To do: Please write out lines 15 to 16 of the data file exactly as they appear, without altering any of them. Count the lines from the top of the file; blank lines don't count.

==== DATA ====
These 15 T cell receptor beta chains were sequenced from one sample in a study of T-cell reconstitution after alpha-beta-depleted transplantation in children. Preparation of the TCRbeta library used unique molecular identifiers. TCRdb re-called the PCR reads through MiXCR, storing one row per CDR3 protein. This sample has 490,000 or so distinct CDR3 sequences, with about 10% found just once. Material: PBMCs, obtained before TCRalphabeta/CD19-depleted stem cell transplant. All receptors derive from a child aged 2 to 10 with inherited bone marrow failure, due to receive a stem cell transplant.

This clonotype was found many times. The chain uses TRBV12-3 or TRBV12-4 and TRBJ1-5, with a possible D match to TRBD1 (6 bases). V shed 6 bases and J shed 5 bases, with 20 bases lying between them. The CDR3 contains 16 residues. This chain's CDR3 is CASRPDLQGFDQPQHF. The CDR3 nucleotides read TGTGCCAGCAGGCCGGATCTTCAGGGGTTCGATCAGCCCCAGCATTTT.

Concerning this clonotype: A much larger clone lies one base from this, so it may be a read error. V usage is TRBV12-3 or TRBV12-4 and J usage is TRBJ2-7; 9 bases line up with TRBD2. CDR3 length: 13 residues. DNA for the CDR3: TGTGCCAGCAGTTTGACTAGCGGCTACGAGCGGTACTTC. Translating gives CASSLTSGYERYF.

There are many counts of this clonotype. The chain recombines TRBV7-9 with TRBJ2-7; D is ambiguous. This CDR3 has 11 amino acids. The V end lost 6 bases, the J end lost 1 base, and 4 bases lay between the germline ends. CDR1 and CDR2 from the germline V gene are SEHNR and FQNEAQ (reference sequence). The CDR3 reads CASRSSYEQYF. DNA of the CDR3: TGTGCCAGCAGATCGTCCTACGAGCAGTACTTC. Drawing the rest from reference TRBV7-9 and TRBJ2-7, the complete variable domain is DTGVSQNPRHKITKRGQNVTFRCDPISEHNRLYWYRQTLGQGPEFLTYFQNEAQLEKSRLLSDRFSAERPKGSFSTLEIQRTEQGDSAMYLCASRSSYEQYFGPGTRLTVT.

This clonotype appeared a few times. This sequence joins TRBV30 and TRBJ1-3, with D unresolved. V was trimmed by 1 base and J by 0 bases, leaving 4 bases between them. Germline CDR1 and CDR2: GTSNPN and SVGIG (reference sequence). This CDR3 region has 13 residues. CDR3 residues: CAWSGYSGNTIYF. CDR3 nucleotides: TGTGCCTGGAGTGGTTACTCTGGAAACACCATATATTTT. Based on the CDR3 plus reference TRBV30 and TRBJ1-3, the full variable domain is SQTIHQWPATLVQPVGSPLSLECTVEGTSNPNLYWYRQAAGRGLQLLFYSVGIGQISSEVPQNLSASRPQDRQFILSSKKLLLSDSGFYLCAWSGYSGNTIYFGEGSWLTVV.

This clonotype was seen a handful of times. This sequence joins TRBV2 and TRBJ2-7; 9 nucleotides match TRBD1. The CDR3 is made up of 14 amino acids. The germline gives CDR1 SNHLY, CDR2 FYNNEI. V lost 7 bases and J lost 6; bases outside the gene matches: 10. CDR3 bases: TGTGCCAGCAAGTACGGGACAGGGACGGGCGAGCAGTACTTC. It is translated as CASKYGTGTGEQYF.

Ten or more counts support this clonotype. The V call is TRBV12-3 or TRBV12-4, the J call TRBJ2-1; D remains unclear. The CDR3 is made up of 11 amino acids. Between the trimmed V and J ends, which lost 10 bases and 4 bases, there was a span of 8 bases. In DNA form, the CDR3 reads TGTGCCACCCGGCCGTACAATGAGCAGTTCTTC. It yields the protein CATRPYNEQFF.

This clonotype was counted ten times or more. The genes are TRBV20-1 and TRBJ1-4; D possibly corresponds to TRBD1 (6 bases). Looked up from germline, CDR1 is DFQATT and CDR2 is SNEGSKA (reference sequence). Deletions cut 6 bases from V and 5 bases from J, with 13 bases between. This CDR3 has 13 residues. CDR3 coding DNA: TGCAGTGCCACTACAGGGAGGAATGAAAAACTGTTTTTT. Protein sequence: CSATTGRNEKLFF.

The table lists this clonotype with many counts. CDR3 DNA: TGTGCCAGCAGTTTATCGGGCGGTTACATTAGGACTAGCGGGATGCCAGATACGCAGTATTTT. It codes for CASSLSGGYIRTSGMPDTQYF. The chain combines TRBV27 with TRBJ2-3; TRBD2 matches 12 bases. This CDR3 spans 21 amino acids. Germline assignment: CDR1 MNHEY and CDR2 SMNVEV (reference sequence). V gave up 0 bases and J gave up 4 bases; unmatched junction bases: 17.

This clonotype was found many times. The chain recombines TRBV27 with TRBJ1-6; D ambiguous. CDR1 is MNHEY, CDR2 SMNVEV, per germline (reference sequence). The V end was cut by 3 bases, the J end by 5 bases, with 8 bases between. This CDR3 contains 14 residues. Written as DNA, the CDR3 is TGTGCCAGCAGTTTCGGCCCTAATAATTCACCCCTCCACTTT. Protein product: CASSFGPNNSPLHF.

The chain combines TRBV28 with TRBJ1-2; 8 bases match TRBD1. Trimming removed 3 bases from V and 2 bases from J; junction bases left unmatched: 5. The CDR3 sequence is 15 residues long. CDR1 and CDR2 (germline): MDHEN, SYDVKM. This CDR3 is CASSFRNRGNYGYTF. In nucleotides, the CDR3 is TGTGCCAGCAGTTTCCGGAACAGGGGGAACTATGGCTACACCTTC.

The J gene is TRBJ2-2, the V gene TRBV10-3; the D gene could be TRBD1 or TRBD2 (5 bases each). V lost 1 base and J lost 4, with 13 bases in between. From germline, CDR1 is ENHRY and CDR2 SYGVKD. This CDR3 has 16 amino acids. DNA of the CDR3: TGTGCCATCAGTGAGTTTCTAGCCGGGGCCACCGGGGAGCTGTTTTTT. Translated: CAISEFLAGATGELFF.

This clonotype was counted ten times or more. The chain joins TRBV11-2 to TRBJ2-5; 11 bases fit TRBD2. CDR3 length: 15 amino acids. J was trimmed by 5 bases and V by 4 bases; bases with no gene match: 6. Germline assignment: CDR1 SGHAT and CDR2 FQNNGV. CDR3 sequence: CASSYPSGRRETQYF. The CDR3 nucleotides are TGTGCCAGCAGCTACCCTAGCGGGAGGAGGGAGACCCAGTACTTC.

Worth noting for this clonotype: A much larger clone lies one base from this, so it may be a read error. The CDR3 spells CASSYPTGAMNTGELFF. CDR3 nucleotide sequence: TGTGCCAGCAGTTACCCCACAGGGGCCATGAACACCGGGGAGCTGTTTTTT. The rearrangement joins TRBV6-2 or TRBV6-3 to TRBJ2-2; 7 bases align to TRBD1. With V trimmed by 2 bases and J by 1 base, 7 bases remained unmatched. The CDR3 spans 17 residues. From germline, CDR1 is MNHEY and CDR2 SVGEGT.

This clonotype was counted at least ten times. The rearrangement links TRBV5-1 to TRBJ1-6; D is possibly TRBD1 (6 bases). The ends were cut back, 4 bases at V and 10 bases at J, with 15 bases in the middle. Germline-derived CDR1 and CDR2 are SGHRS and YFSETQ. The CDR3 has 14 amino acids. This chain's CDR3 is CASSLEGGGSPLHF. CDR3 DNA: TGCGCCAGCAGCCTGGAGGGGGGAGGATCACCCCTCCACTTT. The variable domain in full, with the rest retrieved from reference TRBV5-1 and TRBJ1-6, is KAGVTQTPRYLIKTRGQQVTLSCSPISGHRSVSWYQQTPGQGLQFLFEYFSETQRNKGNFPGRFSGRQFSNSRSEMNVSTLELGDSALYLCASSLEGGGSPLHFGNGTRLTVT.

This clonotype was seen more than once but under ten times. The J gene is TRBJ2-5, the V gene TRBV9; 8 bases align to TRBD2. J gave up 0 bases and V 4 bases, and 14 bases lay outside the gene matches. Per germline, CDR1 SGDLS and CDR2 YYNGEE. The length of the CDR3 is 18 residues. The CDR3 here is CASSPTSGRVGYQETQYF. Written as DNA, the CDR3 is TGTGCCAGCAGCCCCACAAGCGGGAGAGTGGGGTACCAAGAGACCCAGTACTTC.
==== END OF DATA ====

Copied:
This clonotype was counted at least ten times. The rearrangement links TRBV5-1 to TRBJ1-6; D is possibly TRBD1 (6 bases). The ends were cut back, 4 bases at V and 10 bases at J, with 15 bases in the middle. Germline-derived CDR1 and CDR2 are SGHRS and YFSETQ. The CDR3 has 14 amino acids. This chain's CDR3 is CASSLEGGGSPLHF. CDR3 DNA: TGCGCCAGCAGCCTGGAGGGGGGAGGATCACCCCTCCACTTT. The variable domain in full, with the rest retrieved from reference TRBV5-1 and TRBJ1-6, is KAGVTQTPRYLIKTRGQQVTLSCSPISGHRSVSWYQQTPGQGLQFLFEYFSETQRNKGNFPGRFSGRQFSNSRSEMNVSTLELGDSALYLCASSLEGGGSPLHFGNGTRLTVT.

This clonotype was seen more than once but under ten times. The J gene is TRBJ2-5, the V gene TRBV9; 8 bases align to TRBD2. J gave up 0 bases and V 4 bases, and 14 bases lay outside the gene matches. Per germline, CDR1 SGDLS and CDR2 YYNGEE. The length of the CDR3 is 18 residues. The CDR3 here is CASSPTSGRVGYQETQYF. Written as DNA, the CDR3 is TGTGCCAGCAGCCCCACAAGCGGGAGAGTGGGGTACCAAGAGACCCAGTACTTC.